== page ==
voice of comfort - The need for it - The modern dispersion of saints
- Strangers and not strangers - Adoption in one direction producing
alienation in another - Difficulty of the situation - The need for
fortitude - Self-denial - Mr. Self a dangerous acquaintance - Christ
knocking at the door - The price of the Kingdom - Eye service -
Christ's rule of selecting his friends - God's "abundant mercy"
- Crucifixion and resurrection - The Father's love - The goodness
that will come of it - Inferiority of the present state - Glory
of the coming state - Reserved in heaven meanwhile - Faith and reason
- The glorious picture they jointly produce
PETER i.- Sometimes in reproof, sometimes in comfort: thus the Spirit
speaks as need requires. Here, it is the voice of comfort; the voice
of the shepherd, Peter, as he executes the commission assigned to
him in the parting words of the Chief Shepherd: "Feed My lambs."
It is pleasant to hear such a voice. We need comfort. We are in
a world of evil, in which are many hindrances. The Father is little
thought of; the Son largely forgotten; and the children (such few
as there are) despised. This makes the situation bleak enough for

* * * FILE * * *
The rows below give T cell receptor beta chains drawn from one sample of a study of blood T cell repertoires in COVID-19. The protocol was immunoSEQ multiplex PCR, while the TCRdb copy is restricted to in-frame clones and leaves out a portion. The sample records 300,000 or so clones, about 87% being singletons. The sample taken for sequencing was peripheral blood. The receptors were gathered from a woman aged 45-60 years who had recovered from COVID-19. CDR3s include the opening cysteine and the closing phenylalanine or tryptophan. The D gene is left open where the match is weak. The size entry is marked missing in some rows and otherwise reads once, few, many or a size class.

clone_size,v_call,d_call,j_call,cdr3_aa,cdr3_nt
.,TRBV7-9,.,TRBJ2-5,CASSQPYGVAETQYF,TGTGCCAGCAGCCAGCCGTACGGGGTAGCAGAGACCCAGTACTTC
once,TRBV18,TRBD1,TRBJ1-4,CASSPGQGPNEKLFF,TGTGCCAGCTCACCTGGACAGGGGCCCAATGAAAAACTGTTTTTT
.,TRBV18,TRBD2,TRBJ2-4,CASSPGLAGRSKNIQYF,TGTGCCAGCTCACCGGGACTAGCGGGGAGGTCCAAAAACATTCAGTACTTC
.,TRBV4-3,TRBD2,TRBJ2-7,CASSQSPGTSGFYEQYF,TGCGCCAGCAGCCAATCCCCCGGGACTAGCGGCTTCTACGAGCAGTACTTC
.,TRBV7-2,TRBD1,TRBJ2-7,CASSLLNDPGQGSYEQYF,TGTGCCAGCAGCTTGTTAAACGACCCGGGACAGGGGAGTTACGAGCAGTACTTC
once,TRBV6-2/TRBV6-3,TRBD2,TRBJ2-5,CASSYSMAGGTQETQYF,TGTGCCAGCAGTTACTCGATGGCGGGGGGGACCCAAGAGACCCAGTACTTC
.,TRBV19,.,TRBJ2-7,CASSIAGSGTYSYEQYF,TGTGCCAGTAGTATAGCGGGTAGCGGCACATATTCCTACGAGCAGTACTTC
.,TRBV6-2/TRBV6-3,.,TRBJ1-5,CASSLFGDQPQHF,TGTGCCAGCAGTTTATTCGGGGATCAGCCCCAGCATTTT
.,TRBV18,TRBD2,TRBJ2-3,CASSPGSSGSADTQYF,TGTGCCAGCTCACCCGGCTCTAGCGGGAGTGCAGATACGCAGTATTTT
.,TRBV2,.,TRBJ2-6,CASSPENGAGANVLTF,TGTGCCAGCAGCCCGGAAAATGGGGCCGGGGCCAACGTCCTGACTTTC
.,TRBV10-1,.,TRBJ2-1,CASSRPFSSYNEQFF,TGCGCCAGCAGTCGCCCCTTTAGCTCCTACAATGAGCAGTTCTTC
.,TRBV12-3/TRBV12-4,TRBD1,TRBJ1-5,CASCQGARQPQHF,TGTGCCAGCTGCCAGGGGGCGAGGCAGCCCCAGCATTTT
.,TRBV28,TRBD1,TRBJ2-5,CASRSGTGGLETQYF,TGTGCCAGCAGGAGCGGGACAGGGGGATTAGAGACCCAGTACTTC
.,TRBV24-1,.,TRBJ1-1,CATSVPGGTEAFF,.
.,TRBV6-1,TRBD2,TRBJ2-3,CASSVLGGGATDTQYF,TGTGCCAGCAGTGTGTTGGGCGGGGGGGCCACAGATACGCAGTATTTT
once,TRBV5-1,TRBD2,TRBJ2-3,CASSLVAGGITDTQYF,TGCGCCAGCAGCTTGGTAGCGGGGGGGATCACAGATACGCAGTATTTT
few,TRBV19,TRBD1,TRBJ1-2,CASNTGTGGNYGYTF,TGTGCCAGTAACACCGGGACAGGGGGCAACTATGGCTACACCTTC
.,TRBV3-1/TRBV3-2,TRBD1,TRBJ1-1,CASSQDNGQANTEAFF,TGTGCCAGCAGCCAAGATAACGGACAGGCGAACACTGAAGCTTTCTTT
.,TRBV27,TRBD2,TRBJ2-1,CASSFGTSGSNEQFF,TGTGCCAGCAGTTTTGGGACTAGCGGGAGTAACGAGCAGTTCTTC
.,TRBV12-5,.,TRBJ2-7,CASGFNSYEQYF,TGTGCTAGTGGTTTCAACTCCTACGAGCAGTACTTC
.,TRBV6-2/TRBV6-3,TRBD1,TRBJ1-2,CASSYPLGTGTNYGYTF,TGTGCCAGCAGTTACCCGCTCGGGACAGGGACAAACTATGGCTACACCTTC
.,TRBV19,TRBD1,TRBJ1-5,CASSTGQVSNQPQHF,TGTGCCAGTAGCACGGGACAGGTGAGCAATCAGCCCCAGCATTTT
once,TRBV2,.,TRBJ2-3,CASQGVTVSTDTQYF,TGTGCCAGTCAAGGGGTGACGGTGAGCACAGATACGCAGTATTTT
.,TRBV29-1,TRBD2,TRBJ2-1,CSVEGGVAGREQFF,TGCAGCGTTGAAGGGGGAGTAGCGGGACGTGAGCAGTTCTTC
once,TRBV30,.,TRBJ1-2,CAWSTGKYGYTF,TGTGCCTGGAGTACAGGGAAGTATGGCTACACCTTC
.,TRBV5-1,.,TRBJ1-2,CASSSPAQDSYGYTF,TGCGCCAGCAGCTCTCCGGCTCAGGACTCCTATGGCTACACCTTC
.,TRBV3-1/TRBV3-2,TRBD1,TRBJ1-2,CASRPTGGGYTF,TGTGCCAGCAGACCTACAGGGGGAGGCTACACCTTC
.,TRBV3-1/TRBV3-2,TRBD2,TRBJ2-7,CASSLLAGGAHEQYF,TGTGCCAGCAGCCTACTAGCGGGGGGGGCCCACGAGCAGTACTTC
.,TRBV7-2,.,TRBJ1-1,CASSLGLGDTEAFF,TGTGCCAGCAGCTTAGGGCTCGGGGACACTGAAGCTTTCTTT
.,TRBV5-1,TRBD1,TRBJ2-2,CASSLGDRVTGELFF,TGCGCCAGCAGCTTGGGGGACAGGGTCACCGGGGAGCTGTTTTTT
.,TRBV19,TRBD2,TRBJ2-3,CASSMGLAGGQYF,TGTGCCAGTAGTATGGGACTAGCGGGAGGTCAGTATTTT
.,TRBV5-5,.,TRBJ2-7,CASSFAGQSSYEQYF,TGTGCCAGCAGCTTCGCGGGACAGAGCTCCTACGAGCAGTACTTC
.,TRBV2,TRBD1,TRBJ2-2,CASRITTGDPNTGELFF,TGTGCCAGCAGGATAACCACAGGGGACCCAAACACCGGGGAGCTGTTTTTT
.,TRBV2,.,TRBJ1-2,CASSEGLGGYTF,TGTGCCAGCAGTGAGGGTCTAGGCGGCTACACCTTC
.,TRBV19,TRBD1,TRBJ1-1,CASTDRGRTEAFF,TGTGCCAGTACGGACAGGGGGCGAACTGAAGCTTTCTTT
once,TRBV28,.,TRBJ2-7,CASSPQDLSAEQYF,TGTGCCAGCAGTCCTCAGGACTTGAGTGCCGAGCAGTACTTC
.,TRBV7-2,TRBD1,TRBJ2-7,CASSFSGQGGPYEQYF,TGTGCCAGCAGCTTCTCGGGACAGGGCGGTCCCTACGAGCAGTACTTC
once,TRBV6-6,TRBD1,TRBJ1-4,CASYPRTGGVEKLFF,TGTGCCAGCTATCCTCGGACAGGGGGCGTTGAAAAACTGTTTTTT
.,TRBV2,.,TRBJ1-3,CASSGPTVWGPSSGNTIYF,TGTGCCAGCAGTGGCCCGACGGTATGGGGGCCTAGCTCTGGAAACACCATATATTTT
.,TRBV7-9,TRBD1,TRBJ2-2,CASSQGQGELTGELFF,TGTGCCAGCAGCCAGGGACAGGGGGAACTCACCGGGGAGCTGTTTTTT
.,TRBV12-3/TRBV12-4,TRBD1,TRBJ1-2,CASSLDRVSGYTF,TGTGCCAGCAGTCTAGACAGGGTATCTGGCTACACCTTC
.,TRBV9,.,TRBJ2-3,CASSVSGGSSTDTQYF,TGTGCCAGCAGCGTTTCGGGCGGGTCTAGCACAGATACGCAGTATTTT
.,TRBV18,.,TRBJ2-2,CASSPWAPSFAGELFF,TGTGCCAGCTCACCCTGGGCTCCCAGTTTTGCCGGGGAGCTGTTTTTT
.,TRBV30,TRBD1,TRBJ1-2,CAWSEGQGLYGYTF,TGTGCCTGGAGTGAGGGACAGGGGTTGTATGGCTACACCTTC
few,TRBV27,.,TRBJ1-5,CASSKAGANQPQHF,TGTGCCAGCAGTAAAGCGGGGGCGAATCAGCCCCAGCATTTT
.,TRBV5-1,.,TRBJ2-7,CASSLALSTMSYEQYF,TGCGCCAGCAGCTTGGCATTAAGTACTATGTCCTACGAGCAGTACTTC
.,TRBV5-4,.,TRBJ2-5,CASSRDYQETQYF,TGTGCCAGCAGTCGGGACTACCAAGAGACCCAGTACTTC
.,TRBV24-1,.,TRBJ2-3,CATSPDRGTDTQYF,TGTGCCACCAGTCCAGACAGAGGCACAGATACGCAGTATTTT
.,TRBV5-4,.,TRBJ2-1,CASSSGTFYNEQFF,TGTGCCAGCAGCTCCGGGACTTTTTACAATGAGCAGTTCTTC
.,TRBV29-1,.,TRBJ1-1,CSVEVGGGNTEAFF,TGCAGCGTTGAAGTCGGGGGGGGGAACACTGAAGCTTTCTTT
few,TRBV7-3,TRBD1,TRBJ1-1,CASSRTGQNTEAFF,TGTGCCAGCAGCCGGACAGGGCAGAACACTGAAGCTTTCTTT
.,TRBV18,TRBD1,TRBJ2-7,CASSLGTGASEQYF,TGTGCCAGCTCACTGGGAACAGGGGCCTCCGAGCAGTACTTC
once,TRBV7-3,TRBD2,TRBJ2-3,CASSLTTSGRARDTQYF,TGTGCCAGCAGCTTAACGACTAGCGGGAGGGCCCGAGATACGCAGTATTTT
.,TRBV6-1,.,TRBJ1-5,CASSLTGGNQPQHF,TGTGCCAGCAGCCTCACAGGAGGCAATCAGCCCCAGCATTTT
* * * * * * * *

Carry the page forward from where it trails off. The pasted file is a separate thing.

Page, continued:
the lambs; but there are other trials; false brethren, wolves in
sheep's clothing, biting - winds of doctrine," and poor weak
failings in all of us that make us self chidden and condemned. We
need to be comforted, and the Lord commands it for such as are broken
and contrite in heart, trembling at His word.
addresses himself to "the strangers scattered." In Peter's
day, they were scattered throughout Pontus, Galatia, Cappadocia,
etc. To-day they are scattered throughout England, Wales, Scotland,
America, Australia, etc.; and though differently situated in many
respects, their spiritual needs are the same. They are strangers
and not strangers. The truth has made them at home where they were
strange, and strange where they were at home. They are no longer
strangers and foreigners to the commonwealth of Israel with its
all glorious covenants of promise, with which in the days of their
darkness they had no connection. They have received the adoption
of sons, and rejoice in being fellow-citizens with the Lord Jesus,
with Abraham, Isaac, and Jacob, and all the prophets and saints
of that splendid polity that will one day fill the world with light,
and life, and love, and joy, and glory to God in the highest; in
this, they are at home where they were strange. But this has more
of the future than the present in it. We rejoice in the hope it
is true; but we walk by faith and not by sight, and this is burdensome
to the natural man.
the things that are seen, we have been turned just the other way
about. We once belonged to the world, and the world loved its own,
and we were at home in it, but now we are strangers and sojourners,
as all the fathers were. We look not at the things which are seen.
We await the day of the manifestation of the sons of God. In this
attitude we need the exhortation of this chapter: "Gird up
the loins of your mind; be sober, and hope to the end, for the grace
that is to be brought unto you at the revelation of Jesus Christ."
Without the continual girding of the loins of the mind (in the continual